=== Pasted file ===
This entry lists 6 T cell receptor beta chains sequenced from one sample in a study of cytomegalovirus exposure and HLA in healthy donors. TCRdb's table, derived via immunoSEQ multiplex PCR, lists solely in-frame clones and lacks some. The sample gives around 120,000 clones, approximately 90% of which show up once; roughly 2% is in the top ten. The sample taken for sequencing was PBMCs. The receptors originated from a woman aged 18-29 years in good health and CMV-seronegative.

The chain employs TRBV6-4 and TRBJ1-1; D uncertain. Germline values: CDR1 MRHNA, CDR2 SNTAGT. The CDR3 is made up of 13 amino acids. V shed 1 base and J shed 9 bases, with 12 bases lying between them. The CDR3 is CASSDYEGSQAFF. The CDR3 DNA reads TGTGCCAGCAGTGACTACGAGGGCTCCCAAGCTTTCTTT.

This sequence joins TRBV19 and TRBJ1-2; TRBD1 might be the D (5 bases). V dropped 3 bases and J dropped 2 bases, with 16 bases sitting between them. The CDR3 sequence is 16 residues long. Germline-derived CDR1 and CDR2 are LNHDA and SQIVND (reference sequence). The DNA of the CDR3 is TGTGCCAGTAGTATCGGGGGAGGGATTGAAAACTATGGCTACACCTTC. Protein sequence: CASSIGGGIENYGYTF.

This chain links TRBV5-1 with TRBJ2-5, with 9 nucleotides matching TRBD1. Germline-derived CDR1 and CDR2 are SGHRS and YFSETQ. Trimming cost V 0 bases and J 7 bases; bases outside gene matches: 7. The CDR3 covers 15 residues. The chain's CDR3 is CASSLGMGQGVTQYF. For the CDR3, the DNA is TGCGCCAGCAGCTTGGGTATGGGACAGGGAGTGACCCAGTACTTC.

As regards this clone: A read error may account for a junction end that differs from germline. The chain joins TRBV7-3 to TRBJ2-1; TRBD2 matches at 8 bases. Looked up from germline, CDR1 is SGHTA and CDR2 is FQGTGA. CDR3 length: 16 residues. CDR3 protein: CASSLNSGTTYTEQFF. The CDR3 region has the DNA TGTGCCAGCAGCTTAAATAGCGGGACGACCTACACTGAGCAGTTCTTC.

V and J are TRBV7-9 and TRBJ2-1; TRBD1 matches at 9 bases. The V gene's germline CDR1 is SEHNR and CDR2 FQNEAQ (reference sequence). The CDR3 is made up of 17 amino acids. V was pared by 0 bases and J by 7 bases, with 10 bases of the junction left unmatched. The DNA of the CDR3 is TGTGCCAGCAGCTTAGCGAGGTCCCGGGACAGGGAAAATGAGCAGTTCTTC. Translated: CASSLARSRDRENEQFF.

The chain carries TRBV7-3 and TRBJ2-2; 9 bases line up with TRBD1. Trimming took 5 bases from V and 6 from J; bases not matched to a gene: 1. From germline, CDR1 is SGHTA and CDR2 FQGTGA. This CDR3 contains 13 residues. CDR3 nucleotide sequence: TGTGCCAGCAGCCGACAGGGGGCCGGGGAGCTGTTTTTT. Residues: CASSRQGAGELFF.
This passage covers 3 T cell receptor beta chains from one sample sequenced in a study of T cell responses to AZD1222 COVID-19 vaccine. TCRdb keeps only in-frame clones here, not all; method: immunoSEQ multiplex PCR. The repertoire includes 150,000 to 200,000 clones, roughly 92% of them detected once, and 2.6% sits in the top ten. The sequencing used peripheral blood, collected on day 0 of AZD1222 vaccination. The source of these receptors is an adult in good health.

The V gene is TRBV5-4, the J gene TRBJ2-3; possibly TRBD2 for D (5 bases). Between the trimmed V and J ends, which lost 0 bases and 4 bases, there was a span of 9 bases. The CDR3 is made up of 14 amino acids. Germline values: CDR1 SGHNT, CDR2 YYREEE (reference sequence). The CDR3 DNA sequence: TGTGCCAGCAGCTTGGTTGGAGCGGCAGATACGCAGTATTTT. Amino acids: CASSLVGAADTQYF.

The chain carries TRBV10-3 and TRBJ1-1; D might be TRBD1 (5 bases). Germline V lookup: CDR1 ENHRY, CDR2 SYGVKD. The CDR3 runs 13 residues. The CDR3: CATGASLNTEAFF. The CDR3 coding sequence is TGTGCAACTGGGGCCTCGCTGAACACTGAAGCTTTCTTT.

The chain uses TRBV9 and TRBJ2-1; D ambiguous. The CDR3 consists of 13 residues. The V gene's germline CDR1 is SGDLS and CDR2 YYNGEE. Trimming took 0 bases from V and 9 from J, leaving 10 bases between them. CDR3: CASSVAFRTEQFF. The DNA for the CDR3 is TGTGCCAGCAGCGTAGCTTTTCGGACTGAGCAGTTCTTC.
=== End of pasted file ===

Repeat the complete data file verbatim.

This entry lists 6 T cell receptor beta chains sequenced from one sample in a study of cytomegalovirus exposure and HLA in healthy donors. TCRdb's table, derived via immunoSEQ multiplex PCR, lists solely in-frame clones and lacks some. The sample gives around 120,000 clones, approximately 90% of which show up once; roughly 2% is in the top ten. The sample taken for sequencing was PBMCs. The receptors originated from a woman aged 18-29 years in good health and CMV-seronegative.

The chain employs TRBV6-4 and TRBJ1-1; D uncertain. Germline values: CDR1 MRHNA, CDR2 SNTAGT. The CDR3 is made up of 13 amino acids. V shed 1 base and J shed 9 bases, with 12 bases lying between them. The CDR3 is CASSDYEGSQAFF. The CDR3 DNA reads TGTGCCAGCAGTGACTACGAGGGCTCCCAAGCTTTCTTT.

This sequence joins TRBV19 and TRBJ1-2; TRBD1 might be the D (5 bases). V dropped 3 bases and J dropped 2 bases, with 16 bases sitting between them. The CDR3 sequence is 16 residues long. Germline-derived CDR1 and CDR2 are LNHDA and SQIVND (reference sequence). The DNA of the CDR3 is TGTGCCAGTAGTATCGGGGGAGGGATTGAAAACTATGGCTACACCTTC. Protein sequence: CASSIGGGIENYGYTF.

This chain links TRBV5-1 with TRBJ2-5, with 9 nucleotides matching TRBD1. Germline-derived CDR1 and CDR2 are SGHRS and YFSETQ. Trimming cost V 0 bases and J 7 bases; bases outside gene matches: 7. The CDR3 covers 15 residues. The chain's CDR3 is CASSLGMGQGVTQYF. For the CDR3, the DNA is TGCGCCAGCAGCTTGGGTATGGGACAGGGAGTGACCCAGTACTTC.

As regards this clone: A read error may account for a junction end that differs from germline. The chain joins TRBV7-3 to TRBJ2-1; TRBD2 matches at 8 bases. Looked up from germline, CDR1 is SGHTA and CDR2 is FQGTGA. CDR3 length: 16 residues. CDR3 protein: CASSLNSGTTYTEQFF. The CDR3 region has the DNA TGTGCCAGCAGCTTAAATAGCGGGACGACCTACACTGAGCAGTTCTTC.

V and J are TRBV7-9 and TRBJ2-1; TRBD1 matches at 9 bases. The V gene's germline CDR1 is SEHNR and CDR2 FQNEAQ (reference sequence). The CDR3 is made up of 17 amino acids. V was pared by 0 bases and J by 7 bases, with 10 bases of the junction left unmatched. The DNA of the CDR3 is TGTGCCAGCAGCTTAGCGAGGTCCCGGGACAGGGAAAATGAGCAGTTCTTC. Translated: CASSLARSRDRENEQFF.

The chain carries TRBV7-3 and TRBJ2-2; 9 bases line up with TRBD1. Trimming took 5 bases from V and 6 from J; bases not matched to a gene: 1. From germline, CDR1 is SGHTA and CDR2 FQGTGA. This CDR3 contains 13 residues. CDR3 nucleotide sequence: TGTGCCAGCAGCCGACAGGGGGCCGGGGAGCTGTTTTTT. Residues: CASSRQGAGELFF.
This passage covers 3 T cell receptor beta chains from one sample sequenced in a study of T cell responses to AZD1222 COVID-19 vaccine. TCRdb keeps only in-frame clones here, not all; method: immunoSEQ multiplex PCR. The repertoire includes 150,000 to 200,000 clones, roughly 92% of them detected once, and 2.6% sits in the top ten. The sequencing used peripheral blood, collected on day 0 of AZD1222 vaccination. The source of these receptors is an adult in good health.

The V gene is TRBV5-4, the J gene TRBJ2-3; possibly TRBD2 for D (5 bases). Between the trimmed V and J ends, which lost 0 bases and 4 bases, there was a span of 9 bases. The CDR3 is made up of 14 amino acids. Germline values: CDR1 SGHNT, CDR2 YYREEE (reference sequence). The CDR3 DNA sequence: TGTGCCAGCAGCTTGGTTGGAGCGGCAGATACGCAGTATTTT. Amino acids: CASSLVGAADTQYF.

The chain carries TRBV10-3 and TRBJ1-1; D might be TRBD1 (5 bases). Germline V lookup: CDR1 ENHRY, CDR2 SYGVKD. The CDR3 runs 13 residues. The CDR3: CATGASLNTEAFF. The CDR3 coding sequence is TGTGCAACTGGGGCCTCGCTGAACACTGAAGCTTTCTTT.

The chain uses TRBV9 and TRBJ2-1; D ambiguous. The CDR3 consists of 13 residues. The V gene's germline CDR1 is SGDLS and CDR2 YYNGEE. Trimming took 0 bases from V and 9 from J, leaving 10 bases between them. CDR3: CASSVAFRTEQFF. The DNA for the CDR3 is TGTGCCAGCAGCGTAGCTTTTCGGACTGAGCAGTTCTTC.